For more about the Salt Creek Recreation Area, call 360-928-3441 or email to firstname.lastname@example.org.
Camp David Jr. on Lake Crescent is closed until further notice and will only open “likely very late into the summer, if it opens at all,” he said.
The Clallam County Fairgrounds will remain closed until further notice, Winborn said.
The fair office will remain open but is closed to the public.
”This will likely hinge in large part on what the governor’s plan for reopening dictates,” he said.
Winborn said Inslee’s restrictions on large gatherings may put the annual Clallam County Fair in jeopardy.
Dr. Allison Unthank, Clallam County health officer, urged county parks to open in coordination with other parks at an Emergency Management Center (EOC) briefing on April 29.
“I know any time we start to reopen things after we close them, it causes some anxiety,” she said. “The thing to know is I think it is very possible to do outdoor recreation well.”
For more about Clallam parks and updates on closures/re-openings, call 360-417-2291 or see www.clallam.net/parks.
Washington State Parks will reopen state-managed lands on Tuesday, May 5, for local day-use recreation only, state parks officials and Gov. Inslee announced on April 27.
The reopening will apply to state-managed parks, wildlife areas, recreation land and boat launches, park officials said.
The list includes Sequim Bay State Park and Port Townsend’s Fort Worden. More than 100 parks and properties will reopen with 18 parks remaining fully or mostly closed including Bogachiel and Anderson Lake parks.
However, it may take several days for gates to be unlocked and sites to be serviced at remote areas due to limited staff capacity.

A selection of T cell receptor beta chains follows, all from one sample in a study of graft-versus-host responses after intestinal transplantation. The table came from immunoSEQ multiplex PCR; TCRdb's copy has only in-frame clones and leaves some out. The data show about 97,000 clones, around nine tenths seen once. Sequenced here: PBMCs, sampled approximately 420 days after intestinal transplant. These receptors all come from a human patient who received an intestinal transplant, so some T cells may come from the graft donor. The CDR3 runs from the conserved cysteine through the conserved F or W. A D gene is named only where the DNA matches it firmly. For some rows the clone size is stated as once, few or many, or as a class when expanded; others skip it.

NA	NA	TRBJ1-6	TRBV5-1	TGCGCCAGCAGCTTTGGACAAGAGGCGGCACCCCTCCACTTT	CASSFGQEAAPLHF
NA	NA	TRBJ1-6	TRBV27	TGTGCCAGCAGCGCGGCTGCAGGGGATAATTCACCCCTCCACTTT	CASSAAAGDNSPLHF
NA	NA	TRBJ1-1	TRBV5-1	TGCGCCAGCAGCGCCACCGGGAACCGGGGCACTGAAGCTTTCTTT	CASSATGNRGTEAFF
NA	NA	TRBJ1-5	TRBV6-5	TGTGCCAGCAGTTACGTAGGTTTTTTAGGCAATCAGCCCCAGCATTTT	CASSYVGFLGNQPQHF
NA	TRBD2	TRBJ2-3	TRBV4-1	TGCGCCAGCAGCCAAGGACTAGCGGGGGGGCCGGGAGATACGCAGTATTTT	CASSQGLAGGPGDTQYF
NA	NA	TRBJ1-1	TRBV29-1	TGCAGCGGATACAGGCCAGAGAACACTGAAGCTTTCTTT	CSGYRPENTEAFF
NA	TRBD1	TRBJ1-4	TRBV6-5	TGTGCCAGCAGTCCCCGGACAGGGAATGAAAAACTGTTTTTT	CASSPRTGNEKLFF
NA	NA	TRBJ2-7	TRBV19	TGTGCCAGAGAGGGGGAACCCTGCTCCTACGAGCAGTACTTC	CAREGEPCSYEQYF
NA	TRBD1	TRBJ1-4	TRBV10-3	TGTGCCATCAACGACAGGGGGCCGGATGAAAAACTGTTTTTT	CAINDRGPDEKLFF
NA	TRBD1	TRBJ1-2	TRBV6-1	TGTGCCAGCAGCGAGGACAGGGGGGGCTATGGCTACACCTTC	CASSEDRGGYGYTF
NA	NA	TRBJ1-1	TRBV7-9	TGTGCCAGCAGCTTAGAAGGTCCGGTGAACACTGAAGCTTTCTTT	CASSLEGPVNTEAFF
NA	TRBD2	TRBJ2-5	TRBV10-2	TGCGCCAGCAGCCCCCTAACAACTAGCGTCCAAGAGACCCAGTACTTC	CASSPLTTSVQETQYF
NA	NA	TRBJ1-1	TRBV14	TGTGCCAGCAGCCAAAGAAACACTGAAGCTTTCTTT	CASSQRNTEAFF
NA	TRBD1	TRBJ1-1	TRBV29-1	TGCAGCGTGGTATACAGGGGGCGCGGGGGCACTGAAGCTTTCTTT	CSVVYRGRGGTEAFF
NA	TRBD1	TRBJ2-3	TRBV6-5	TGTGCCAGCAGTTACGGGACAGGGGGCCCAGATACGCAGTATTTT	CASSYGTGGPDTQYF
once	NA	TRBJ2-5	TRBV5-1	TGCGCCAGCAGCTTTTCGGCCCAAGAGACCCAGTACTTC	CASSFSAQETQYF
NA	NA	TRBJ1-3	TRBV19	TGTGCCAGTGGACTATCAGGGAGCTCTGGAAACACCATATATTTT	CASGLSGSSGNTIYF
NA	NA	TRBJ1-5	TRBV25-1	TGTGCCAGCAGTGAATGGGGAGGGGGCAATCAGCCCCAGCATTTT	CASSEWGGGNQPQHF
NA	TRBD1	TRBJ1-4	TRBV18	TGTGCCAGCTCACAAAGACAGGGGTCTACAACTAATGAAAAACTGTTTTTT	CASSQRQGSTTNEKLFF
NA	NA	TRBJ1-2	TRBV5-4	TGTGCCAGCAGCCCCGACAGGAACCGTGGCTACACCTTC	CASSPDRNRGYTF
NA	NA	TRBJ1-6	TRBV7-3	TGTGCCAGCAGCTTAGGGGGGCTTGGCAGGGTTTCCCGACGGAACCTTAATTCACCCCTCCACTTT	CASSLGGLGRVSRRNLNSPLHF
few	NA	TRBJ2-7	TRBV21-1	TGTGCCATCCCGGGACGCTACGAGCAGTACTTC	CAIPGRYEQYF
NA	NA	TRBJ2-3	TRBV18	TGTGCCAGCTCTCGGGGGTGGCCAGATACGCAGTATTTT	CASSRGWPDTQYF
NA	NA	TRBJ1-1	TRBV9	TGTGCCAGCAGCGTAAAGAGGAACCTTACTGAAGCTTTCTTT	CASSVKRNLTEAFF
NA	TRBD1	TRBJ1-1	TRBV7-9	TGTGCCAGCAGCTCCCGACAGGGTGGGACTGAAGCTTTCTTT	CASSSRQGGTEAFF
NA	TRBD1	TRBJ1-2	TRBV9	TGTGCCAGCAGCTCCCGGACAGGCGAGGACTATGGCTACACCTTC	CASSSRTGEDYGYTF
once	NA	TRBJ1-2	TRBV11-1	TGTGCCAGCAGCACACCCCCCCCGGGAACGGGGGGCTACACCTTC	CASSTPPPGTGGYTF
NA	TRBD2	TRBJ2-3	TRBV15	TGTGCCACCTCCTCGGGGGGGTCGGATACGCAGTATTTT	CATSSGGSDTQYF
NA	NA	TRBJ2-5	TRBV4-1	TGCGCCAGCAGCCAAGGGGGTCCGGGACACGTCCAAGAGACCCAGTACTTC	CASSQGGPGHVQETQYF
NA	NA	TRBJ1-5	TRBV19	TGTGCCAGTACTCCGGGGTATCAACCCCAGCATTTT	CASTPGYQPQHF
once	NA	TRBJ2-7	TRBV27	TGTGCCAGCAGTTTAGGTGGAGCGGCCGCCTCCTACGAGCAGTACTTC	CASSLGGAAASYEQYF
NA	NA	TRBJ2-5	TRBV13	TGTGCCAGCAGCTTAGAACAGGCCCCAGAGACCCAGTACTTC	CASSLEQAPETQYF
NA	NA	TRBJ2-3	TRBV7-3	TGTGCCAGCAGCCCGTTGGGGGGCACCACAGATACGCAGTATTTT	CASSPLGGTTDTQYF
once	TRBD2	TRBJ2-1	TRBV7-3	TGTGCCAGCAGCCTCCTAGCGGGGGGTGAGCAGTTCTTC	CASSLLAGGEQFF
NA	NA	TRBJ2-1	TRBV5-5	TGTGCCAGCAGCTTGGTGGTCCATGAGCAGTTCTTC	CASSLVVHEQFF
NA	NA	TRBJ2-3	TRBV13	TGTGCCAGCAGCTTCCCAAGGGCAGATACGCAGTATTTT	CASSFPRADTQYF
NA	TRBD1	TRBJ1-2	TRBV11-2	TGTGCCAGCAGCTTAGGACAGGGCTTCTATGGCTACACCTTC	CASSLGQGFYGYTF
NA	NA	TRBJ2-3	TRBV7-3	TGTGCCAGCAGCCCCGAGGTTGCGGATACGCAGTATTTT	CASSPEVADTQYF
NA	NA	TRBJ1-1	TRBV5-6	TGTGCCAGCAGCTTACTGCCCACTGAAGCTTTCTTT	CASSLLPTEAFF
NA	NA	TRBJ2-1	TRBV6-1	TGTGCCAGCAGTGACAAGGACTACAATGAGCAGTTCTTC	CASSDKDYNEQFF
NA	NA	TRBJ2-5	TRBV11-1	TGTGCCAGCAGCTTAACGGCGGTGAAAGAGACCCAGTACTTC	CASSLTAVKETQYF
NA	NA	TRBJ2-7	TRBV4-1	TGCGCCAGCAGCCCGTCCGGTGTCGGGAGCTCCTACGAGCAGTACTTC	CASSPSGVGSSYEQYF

“Some parks may not open immediately because of impacts on rural communities and the potential for crowding,” park officials said in a statement. “State Parks is working with local communities and its partners to determine the best approach and timing to reopening these areas.”
State visitor centers, camping and other overnight accommodations on state-managed lands will remain closed until further notice, they said.
Fort Worden, Fort Flagler and Fort Townsend state parks will reopen to vehicles and for day use this week. Because of lost revenue during the shutdown, parks have not been able to rehire all of their staff back, so it is unknown when smaller state parks in Jefferson County will reopen, said parks manager/ranger Brian Hagerman.
Campgrounds, group facilities, shelters and staging areas will remain closed to the public until further notice, he said.
See parks.state.wa.us for more information.
Olympic National Park
Olympic National Park officials are beginning to plan for a phased reopening of certain day-use facilities mid-to-late May.
“We can start with facilities that we know may not attract a great number of people from King County or other environs all on their own, and service more of the local folks who want to do their daily exercise or go for a day hike,” Creachbaum said in a COVID-19 briefing on April 29.
Park officials are coordinating with health officials, tribes and communities about when and how areas will be reopened, Wagner said.
The first park areas to be reopened are likely to be on the north side of the park, Wagner said, such as the Lake Crescent area and the Elwha Valley, which remains closed to vehicles because of a washout near the Elwha Campground.
Additional measures will need to be taken before Sol Duc and Hurricane Ridge are reopened, Wagner said.
It is not now known when the final areas to be reopened will welcome visitors on the west side of the park, including the ocean beaches.
Park openings are predicated on having adequate personal protective equipment (PPE), adequate supplies to keep restrooms clean, and adequate enforcement to keep people from crowding around restrooms and other areas, Creachbaum said.
Unthank had previously said she would recommend the federal government reopen Olympic, Mount Rainier and North Cascades national parks at the same time to prevent an influx of tourists from the Seattle area converging on one park.
Olympic National Park’s seasonal workforce likely will be reduced by about one-third this summer because of a federal requirement that one person reside in one room, Creachbaum said.
Visitor center employees, interpretive park rangers and others who work with crowds may not start working until May 24, Creachbaum said.
See www.nps.gov/olym for more about Olympic National Park and COVID-19-related closures and re-openings.